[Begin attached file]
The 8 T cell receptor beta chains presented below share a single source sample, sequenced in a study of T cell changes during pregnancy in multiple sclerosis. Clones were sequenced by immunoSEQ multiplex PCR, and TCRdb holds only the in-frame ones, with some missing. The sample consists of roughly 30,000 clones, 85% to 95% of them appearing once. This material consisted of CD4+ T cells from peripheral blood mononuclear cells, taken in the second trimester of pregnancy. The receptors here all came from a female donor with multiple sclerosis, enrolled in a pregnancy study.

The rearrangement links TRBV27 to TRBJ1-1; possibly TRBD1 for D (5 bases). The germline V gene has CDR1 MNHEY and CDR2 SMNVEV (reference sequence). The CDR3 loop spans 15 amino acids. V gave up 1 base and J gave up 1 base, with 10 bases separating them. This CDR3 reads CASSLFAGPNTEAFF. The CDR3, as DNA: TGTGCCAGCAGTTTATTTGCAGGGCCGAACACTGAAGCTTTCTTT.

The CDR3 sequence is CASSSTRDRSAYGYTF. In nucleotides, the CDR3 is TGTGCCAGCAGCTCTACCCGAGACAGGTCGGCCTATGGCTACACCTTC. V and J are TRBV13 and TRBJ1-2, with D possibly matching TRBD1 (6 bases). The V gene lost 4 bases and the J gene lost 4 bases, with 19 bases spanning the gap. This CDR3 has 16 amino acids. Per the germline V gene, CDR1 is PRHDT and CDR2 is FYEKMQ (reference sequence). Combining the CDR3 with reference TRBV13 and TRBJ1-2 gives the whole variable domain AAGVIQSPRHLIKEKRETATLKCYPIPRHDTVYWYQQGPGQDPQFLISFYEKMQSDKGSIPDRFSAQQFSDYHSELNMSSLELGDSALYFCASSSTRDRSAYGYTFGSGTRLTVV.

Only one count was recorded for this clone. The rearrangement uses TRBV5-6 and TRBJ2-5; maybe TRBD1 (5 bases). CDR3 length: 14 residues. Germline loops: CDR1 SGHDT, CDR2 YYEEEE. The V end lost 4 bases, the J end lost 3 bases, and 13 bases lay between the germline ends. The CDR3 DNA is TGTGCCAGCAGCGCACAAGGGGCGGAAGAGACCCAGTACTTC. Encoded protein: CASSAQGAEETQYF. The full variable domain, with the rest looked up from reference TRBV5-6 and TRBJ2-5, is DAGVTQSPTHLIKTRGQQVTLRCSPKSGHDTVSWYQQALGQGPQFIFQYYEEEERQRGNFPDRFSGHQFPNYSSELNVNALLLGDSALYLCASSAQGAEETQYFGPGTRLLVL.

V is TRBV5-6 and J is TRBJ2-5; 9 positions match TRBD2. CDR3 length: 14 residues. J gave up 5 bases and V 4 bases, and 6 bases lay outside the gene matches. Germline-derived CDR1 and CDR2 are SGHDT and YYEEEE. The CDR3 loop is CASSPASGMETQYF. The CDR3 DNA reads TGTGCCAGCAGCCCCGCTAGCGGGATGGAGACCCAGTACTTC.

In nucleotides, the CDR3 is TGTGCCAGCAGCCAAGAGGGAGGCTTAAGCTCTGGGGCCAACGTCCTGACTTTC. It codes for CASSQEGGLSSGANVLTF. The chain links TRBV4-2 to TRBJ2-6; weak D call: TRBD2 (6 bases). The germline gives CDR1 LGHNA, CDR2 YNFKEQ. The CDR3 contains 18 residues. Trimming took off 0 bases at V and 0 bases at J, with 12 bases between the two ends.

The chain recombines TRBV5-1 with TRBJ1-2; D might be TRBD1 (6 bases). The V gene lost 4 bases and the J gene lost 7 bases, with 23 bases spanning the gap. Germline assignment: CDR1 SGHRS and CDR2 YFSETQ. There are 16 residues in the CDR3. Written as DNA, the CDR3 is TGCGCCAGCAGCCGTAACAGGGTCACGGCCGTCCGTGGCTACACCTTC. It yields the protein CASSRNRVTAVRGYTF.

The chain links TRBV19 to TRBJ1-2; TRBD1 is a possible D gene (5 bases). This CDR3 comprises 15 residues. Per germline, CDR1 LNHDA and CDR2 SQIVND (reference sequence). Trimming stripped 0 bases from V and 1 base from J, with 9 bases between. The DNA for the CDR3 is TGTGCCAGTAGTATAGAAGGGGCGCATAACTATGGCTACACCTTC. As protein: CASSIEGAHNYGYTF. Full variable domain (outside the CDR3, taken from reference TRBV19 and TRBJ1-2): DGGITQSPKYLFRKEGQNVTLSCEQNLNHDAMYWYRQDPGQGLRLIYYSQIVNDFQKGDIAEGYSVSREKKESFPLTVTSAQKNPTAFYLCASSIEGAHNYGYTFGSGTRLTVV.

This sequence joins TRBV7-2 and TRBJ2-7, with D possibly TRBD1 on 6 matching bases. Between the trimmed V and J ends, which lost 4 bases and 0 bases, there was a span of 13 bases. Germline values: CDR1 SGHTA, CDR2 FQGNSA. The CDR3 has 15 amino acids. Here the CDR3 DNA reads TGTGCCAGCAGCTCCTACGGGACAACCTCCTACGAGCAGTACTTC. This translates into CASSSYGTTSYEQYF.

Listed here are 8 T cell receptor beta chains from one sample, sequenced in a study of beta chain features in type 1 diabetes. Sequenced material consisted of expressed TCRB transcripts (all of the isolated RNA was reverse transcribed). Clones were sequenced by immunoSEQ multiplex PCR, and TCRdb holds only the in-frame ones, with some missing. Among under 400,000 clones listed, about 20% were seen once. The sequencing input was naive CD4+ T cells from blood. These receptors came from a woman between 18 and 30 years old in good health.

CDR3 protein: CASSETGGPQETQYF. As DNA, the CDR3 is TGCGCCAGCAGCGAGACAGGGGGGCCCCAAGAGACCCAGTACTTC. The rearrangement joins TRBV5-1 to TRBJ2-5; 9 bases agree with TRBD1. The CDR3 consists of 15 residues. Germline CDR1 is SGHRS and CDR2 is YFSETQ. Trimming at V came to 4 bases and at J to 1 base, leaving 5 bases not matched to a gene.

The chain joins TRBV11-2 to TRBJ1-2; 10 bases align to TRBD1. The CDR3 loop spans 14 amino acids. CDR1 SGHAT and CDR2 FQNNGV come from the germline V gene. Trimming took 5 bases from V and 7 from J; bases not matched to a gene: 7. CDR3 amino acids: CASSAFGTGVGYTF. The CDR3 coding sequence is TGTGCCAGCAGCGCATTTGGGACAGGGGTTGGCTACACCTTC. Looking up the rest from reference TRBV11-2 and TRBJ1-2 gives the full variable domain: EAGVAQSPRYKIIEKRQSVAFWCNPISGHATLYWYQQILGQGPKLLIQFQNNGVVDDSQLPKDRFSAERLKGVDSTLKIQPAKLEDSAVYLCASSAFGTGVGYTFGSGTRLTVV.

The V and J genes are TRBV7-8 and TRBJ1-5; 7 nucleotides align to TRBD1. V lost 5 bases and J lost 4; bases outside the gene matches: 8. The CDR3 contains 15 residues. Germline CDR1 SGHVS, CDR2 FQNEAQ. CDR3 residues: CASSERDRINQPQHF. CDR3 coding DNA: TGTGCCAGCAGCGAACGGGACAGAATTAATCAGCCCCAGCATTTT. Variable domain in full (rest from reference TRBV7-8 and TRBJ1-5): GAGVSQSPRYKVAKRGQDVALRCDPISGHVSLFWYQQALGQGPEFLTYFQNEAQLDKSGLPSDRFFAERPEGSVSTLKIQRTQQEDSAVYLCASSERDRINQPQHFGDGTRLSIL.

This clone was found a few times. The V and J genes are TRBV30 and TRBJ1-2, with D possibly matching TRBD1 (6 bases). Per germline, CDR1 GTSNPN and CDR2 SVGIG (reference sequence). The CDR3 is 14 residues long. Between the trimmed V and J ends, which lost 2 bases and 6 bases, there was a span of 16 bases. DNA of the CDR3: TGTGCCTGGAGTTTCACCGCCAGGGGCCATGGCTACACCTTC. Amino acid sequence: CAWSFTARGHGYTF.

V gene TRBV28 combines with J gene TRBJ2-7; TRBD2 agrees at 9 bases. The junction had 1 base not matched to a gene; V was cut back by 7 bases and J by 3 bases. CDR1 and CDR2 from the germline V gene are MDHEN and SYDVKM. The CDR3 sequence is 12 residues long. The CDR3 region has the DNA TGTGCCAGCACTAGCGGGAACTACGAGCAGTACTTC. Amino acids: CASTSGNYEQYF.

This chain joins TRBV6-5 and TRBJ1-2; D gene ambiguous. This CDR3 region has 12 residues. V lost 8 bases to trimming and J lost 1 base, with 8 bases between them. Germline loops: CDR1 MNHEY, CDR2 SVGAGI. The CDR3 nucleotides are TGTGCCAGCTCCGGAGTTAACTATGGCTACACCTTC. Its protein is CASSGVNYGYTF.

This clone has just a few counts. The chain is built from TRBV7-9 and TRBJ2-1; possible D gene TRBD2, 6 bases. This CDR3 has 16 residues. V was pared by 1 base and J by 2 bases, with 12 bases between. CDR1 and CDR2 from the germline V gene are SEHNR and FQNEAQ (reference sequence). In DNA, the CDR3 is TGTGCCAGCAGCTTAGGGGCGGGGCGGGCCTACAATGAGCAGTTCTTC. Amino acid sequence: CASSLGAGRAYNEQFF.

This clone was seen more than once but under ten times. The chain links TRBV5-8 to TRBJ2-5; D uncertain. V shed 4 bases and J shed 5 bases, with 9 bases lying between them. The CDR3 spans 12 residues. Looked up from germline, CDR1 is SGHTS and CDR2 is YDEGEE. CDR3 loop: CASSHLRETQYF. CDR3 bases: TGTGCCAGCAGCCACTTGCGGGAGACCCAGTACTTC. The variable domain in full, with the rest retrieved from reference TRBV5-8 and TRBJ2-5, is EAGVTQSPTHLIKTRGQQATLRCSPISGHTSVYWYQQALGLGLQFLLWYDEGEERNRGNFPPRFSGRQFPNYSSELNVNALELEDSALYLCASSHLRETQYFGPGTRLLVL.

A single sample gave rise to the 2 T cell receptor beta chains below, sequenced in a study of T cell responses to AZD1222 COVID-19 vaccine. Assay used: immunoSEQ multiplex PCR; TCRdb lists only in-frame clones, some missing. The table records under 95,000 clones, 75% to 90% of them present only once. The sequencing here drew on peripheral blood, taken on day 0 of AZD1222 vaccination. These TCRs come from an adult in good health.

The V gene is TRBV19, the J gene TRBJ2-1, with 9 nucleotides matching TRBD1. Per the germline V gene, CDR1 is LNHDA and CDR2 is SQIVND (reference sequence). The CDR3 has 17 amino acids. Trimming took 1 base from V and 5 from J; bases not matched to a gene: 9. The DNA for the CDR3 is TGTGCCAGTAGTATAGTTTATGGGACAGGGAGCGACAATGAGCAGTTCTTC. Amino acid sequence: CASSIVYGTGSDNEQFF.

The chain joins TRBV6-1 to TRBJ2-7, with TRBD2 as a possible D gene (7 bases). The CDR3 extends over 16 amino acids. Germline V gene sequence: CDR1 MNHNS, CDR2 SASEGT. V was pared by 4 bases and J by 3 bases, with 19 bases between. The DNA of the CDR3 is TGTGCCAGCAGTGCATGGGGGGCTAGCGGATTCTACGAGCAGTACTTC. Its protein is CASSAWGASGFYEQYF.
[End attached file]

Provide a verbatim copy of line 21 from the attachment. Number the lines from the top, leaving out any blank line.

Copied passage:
The chain joins TRBV6-1 to TRBJ2-7, with TRBD2 as a possible D gene (7 bases). The CDR3 extends over 16 amino acids. Germline V gene sequence: CDR1 MNHNS, CDR2 SASEGT. V was pared by 4 bases and J by 3 bases, with 19 bases between. The DNA of the CDR3 is TGTGCCAGCAGTGCATGGGGGGCTAGCGGATTCTACGAGCAGTACTTC. Its protein is CASSAWGASGFYEQYF.